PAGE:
Saturday Sep 23

CampbellRick Rick Campbell’s most recent book is The History of Steel: A Selected Works (All Nations Press, 2014). His other books include Dixmont (2008); The Traveler’s Companion (2004); Setting The World In Order (2001); and A Day’s Work (2000). He has edited two anthologies: Isle of Flowers and Snakebird, and has been rewarded a Pushcart Prize, an NEA Fellowship in Poetry, and two poetry fellowships from the Florida Arts Council. He’s published poems and essays in The Georgia Review, The Florida Review, Prairie Schooner, Fourth River, Kestrel, Puerto Del Sol, Story South and other journals. Campbell was the director of Anhinga Press for twenty years and is a founder and Board Member of the Florida Literary Arts Coalition. He teaches English at Florida A&M University in Tallahassee, Florida.
---------


Selling My Dead Brother
—for Mick



I said yes to the phone solicitation
without much thought—he’d only
been dead a day. Why not use
his few good body parts

in some spooky transplant?
Most of his body had failed him:
eyes crossed all his life worsened
when diabetes set in. In his last years

he watched TV through binoculars.
His tongue too deceived him
into eating junk food washed down
by soda or sweet tea. His ankles

could not support his great weight.
His kidneys failed. The gout ate him alive.
In my plan his body would be consigned
to a last great fire. It sounded noble, a gesture

I thought he might make, donate whatever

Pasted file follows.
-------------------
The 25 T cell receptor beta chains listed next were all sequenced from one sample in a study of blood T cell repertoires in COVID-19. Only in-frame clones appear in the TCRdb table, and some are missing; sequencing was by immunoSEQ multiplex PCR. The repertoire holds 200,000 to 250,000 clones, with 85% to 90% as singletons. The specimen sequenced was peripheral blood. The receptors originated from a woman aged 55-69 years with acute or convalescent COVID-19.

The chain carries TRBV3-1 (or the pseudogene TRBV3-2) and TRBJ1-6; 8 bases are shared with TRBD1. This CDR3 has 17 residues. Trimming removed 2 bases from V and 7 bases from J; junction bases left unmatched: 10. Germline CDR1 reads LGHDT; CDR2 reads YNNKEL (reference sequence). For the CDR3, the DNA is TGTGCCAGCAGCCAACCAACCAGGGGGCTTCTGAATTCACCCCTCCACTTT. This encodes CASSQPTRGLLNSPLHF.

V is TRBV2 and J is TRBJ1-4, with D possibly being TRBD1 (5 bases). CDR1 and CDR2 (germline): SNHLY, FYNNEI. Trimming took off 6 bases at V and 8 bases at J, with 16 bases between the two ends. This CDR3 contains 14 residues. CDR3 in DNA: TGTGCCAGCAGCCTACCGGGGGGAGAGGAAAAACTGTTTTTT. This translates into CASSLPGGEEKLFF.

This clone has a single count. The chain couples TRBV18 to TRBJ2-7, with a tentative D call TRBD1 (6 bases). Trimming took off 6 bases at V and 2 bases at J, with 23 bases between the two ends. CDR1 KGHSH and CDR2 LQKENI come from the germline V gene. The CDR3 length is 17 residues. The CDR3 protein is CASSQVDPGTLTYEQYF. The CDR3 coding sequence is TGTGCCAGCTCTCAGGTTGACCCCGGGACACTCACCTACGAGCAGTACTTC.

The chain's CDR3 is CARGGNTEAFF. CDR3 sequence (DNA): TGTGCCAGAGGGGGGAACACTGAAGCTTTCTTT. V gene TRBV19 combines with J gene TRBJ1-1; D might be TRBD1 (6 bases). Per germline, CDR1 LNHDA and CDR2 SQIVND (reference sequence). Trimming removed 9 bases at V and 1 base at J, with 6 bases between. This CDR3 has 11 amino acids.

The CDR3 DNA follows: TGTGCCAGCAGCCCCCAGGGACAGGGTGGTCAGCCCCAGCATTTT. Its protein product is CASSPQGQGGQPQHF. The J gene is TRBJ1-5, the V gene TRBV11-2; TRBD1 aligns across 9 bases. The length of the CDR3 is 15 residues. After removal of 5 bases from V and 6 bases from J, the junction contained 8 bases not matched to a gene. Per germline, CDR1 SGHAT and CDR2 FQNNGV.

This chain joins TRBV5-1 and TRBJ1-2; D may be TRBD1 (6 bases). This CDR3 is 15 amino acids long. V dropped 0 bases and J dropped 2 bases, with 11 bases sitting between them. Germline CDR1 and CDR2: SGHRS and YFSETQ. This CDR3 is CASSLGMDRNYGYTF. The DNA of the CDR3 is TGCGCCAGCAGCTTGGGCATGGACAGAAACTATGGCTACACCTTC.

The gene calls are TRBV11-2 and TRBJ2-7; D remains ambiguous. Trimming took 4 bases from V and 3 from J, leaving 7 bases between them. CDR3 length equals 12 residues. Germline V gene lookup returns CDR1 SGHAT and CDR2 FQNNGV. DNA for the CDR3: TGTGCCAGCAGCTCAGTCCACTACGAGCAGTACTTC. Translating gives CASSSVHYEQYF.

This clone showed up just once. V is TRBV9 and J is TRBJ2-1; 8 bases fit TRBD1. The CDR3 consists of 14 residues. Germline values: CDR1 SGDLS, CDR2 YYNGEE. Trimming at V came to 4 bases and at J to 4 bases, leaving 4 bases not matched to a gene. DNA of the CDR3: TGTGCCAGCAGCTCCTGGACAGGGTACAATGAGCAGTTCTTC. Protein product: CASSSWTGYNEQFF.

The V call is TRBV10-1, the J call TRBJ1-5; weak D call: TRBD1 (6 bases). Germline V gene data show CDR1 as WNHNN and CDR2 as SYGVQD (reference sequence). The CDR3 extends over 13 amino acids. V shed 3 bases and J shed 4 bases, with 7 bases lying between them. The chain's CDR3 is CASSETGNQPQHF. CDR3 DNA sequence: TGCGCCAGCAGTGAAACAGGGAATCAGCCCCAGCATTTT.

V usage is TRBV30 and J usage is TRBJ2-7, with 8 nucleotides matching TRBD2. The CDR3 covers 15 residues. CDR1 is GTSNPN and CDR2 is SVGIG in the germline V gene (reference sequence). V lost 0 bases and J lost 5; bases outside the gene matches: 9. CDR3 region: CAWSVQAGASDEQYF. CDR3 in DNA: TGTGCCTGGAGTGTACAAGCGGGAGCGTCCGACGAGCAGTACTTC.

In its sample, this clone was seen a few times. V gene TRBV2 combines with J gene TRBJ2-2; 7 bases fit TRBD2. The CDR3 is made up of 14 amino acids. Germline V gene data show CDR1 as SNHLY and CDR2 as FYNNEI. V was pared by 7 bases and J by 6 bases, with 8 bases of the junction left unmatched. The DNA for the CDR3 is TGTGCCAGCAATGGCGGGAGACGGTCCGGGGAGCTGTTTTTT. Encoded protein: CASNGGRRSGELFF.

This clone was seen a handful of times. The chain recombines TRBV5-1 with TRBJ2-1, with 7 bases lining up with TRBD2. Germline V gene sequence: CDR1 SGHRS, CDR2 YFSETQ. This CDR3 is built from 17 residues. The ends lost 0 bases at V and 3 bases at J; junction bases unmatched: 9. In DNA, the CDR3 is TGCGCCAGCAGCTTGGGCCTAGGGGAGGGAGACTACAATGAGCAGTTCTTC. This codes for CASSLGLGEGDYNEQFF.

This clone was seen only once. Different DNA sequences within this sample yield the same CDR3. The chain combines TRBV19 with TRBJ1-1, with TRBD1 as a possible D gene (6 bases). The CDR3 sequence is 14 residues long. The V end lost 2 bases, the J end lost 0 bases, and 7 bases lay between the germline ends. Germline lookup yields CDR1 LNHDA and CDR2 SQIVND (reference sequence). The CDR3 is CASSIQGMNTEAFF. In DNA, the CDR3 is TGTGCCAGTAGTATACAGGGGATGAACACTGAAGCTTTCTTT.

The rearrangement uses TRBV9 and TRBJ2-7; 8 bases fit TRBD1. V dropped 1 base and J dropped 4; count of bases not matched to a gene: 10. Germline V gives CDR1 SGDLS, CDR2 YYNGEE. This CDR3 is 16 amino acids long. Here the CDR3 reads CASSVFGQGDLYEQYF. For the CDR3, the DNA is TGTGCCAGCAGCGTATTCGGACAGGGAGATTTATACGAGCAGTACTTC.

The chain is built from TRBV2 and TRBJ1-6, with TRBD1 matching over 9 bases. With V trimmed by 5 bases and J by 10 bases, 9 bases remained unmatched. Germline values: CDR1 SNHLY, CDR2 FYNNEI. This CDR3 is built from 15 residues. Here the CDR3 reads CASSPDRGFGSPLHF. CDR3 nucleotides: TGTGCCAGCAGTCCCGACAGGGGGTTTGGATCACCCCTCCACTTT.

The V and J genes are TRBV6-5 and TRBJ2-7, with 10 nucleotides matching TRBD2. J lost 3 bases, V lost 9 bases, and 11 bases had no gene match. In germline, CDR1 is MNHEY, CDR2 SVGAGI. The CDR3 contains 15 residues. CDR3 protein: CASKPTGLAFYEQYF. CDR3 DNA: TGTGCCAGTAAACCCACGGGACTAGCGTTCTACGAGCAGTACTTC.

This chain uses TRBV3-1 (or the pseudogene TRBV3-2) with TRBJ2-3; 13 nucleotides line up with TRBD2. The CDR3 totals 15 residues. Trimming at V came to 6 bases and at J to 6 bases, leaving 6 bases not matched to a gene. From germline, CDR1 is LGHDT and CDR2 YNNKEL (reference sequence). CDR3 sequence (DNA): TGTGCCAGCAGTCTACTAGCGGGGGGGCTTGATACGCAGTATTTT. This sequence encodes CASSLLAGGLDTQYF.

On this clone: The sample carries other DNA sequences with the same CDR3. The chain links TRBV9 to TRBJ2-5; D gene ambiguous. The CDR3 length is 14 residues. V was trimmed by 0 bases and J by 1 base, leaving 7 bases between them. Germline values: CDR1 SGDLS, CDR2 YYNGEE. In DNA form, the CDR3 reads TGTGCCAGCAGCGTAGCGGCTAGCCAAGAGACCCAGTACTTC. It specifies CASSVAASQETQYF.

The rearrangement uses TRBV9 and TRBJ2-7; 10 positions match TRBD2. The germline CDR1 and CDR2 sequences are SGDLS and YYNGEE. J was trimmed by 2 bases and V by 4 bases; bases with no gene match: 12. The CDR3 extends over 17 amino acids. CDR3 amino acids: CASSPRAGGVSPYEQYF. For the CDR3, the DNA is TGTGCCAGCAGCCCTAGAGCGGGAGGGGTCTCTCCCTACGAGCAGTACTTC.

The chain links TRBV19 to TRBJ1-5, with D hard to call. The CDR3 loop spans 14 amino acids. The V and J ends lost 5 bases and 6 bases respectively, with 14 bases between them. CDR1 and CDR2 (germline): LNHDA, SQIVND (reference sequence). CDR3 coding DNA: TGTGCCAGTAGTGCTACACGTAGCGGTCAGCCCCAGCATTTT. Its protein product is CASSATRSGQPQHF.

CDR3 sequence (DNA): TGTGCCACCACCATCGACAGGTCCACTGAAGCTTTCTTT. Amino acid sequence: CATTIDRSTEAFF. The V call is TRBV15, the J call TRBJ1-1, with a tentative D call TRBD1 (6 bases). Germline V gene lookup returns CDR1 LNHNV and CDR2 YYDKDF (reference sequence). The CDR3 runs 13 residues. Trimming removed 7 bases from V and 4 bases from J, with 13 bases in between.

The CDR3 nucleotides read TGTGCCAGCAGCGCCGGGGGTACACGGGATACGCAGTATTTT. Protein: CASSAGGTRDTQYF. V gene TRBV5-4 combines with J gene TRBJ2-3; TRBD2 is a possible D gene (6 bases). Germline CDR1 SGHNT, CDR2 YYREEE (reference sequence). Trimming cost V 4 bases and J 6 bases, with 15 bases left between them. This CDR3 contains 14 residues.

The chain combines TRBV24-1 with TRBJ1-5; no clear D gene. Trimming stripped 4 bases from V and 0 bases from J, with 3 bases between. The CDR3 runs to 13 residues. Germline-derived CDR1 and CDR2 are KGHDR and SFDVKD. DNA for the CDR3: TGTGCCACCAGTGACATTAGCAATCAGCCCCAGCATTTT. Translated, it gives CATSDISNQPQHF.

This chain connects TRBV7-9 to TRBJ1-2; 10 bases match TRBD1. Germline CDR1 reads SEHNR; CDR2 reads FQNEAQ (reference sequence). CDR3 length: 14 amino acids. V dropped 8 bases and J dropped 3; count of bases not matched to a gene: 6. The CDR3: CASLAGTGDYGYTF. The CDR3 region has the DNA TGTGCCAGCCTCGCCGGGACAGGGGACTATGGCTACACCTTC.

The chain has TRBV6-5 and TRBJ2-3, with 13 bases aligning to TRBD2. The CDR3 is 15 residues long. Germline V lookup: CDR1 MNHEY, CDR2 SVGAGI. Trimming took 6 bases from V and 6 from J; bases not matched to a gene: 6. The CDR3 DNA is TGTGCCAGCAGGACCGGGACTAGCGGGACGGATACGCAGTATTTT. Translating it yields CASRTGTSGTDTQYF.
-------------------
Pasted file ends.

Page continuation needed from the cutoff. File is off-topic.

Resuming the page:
the compassionate phone solicitor
asked for. He fell for ideas like that.
When the thank you letter came,

I saw my brother’s body was an investment,
that I’d sold him to capitalist cartels at a price
he could never afford. Fault and blame?
He killed himself with too many plates

of pasta loaded with butter and Velveeta’s
fake cheese. He washed everything down
with good ole Mountain Dew. The thank you
letter’s lost. I scattered his ashes

at Clemente’s statue, Steelers field, the
three rivers.   That was our life together.
What more, I still wonder, could I have done
before I signed him away?





Hay Bales on the Northern Plains



I want them to be buffalo huddled
within their shaggy selves under winter
sky almost white as snow below, buffalo
that survived the long rifles and chant Buffalo
Bill’s dead at each observation car that passes.

Beyond this pasture everything blurs
to obscure-- North Dakota stretching
north to Canada. Where are we?
Not the Badlands, not good lands either.
Soon, spring; this might be green
wheat. Another season, harvesters sailing

dusting the air gold. Already
diligent farmers have ploughed
curved furrows. My train rolls through
last February days, Fargo to Minot,
Minot to Williston’s fracking camps.
Last night I slept, twisted, covered
by my jacket and dreamed of Key West.

Now I’m humming Marley. Bleak
seems overused. White’s inadequate.
Think of the Whale, the Eskimo’s hundred names
for snow. I am out of my land, sky not mine,
air fierce and frigid. These late years, it takes
more and more to redeem my solitary man.

Imagined buffalo, glimmer of blue sky,
brief swatch of a field not cut to stubble,
Minot’s promise of a fast walk to a bad cup of coffee’s
not enough. Tomorrow, from the rapids
to the sea. Portland, a drink, a meal,
another drink, a bed in a hotel.